June 23, 2018 - Dynamic model helps make predictions about gut microbiome
June 23, 2018 - Research consortium wins £2.9 million to help tackle antibacterial resistance in Thailand
June 23, 2018 - Schizophrenia patients account for over 1 in 10 suicide deaths, study shows
June 23, 2018 - Overdose risk increases five-fold with concurrent opioid and benzodiazepine use
June 23, 2018 - FDA Alert: Kratom (mitragyna speciosa) powder products by Gaia Ethnobotanical: Recall
June 23, 2018 - Study highlights inadequate effort of health care insurers to combat opioid epidemic
June 23, 2018 - CDC chief asks for, and gets, cut to his record $375K pay
June 22, 2018 - Novel cellular pathway may clarify how arterial inflammation develops into atherosclerosis
June 22, 2018 - Pioneering exercise program improves physical, mental health of elderly people living in care homes
June 22, 2018 - Rutgers Cancer Institute educates childhood cancer survivors about late effects of treatment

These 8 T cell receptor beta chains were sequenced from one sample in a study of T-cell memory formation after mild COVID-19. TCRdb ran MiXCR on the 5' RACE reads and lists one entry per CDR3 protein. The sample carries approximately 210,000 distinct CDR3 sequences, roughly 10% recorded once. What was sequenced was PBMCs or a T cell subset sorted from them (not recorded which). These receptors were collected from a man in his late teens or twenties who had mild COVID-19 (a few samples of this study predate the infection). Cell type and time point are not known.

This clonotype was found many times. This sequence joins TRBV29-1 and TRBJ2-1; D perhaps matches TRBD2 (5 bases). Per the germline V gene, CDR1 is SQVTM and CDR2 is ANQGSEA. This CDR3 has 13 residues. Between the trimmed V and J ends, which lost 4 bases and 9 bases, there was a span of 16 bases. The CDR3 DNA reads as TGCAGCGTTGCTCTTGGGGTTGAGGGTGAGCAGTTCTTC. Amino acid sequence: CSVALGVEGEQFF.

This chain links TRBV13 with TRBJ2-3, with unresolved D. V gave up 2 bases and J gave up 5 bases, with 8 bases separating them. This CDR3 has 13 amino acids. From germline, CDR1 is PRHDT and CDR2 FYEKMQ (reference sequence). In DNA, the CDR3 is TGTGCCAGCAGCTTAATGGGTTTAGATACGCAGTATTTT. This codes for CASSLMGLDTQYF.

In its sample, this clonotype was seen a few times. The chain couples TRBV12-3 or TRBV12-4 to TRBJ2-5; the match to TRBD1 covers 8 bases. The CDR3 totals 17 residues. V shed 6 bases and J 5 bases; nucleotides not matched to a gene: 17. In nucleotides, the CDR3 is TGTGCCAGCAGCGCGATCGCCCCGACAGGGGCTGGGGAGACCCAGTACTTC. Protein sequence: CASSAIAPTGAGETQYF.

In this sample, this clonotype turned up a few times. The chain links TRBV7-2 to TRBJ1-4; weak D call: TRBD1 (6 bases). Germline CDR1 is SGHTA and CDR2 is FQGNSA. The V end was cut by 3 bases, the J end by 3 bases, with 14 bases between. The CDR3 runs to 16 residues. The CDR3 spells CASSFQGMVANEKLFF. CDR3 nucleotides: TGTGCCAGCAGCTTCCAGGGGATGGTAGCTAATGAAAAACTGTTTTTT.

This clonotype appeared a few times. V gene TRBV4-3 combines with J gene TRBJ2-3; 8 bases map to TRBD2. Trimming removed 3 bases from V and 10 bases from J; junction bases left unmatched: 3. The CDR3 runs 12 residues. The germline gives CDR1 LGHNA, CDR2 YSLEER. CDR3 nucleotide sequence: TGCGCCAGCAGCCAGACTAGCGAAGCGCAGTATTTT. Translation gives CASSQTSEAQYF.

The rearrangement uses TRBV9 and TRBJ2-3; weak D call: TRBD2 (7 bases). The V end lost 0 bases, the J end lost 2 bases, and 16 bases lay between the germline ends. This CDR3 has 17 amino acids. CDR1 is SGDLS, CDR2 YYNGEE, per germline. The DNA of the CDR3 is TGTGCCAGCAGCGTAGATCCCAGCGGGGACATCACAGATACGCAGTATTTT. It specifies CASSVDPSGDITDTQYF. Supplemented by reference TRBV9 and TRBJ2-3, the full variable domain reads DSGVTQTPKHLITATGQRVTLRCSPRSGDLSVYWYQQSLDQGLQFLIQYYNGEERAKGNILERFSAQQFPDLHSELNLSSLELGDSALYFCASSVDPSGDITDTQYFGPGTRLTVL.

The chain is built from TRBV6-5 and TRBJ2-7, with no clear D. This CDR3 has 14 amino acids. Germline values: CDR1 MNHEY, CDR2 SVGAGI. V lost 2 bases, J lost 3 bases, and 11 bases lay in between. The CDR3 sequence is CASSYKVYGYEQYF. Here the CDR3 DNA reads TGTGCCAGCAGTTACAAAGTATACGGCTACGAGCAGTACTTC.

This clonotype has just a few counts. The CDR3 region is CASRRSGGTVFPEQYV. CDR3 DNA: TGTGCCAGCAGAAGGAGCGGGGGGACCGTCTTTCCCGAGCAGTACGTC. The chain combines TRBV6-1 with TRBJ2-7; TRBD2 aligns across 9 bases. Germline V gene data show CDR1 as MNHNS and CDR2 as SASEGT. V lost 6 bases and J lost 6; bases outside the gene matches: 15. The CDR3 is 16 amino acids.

June 22, 2018 - Study tests accuracy of device designed to detect heart dysfunction in childhood cancer survivors
June 22, 2018 - Study links annual haze with increased hospitalizations for respiratory problems
June 22, 2018 - Robotic surgery appears to be as effective as open surgery in treating bladder cancer
June 22, 2018 - Many Drugs Made Available Via FDA Expanded Access Programs
June 22, 2018 - Normal eye dominance is not necessary for restoring visual acuity in amblyopia
June 22, 2018 - Parent-Child Interaction Therapy can reduce depression rates in children
June 22, 2018 - Study provides insights into how components of different cells in the brain are altered
June 22, 2018 - Research does not confirm antidiabetic action of natural fatty acid derivatives
June 22, 2018 - Oxidative stress can be used against tumors to treat cancer
June 22, 2018 - Simple, cost-effective test may help improve early diagnosis of mild cognitive impairment
June 22, 2018 - New guide published to help battle fatal disease caused by kissing bugs
June 22, 2018 - Stigma Adds to Burden of Type 1 Diabetes
June 22, 2018 - In retinoblastoma survivors, oculo-visual issues tied to QoL
June 22, 2018 - Most adults with allergies do not use prescribed epinephrine even in emergency situations
June 22, 2018 - Study provides clues to how cancer cells develop resistance to chemotherapies